Beyond the vertical urbanism of São Paulo and the cosmopolitanism of Buenos Aires, the interior of South America has been a major epicenter of urbanization. Existing at the confluence of abundant natural resources and major global trading routes, South America's urban history and development is imbricated in resource extraction. From the consolidation of Belo Horizonte, a new nineteenth century capital for the state of Minas Gerais to post-oil towns of the 1960s in Venezuela, the city has served as the staging ground for sites and paths of resource extraction.
Beyond the City: Resource Extraction Urbanism in South America examines the agency of architecture and urban planning in the conceptualization and implementation of urban projects from which landscapes of intense extraction are inscribed and administered. In doing so, the lecture argues for the essential role of design—rich in methodological diversity and scales of intervention—to better synthesize the present-day divide between temporary resource extraction operations and the aging settlements these leave behind.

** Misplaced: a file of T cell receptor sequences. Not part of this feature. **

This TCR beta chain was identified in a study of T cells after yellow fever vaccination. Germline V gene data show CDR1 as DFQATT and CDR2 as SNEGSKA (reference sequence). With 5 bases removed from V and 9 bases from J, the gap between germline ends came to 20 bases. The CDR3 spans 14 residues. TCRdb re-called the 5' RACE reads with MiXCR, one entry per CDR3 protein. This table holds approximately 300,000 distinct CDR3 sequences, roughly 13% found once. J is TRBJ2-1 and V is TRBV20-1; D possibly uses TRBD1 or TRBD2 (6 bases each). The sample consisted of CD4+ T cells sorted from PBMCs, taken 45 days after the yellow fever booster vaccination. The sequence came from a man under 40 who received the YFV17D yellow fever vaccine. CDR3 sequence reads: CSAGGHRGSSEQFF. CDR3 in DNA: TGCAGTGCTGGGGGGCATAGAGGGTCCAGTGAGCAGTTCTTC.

Felipe Correa is a New York based Architect and Urbanist. He is currently Associate Professor and Director of the Urban Design degree program at the Harvard University Graduate School of Design. At Harvard he also directs the South America Project, a trans-continental applied research network that proactively endorses the role of design within rapidly transforming geographies of the South American Continent. Most recently, Correa edited the book Mexico City: Between Geometry and Geography (ARD2014), which constructs a graphic biography of Mexico City based on its contours of urban development. In addition, Correa is also the co-founder of Somatic Collaborative, a research based design practice which focuses on a trans-scalar approach to architecture and urbanism and engages a wide host of urban scenarios and design strategies. Cutting across multiple scales—from interior furnishings to open territories—Somatic has developed design projects and consultancies with the public and private sector in multiple cities and regions across the globe, including Mexico City, New Orleans, Quito, São Paulo, Rio de Janeiro, and Seoul among many others.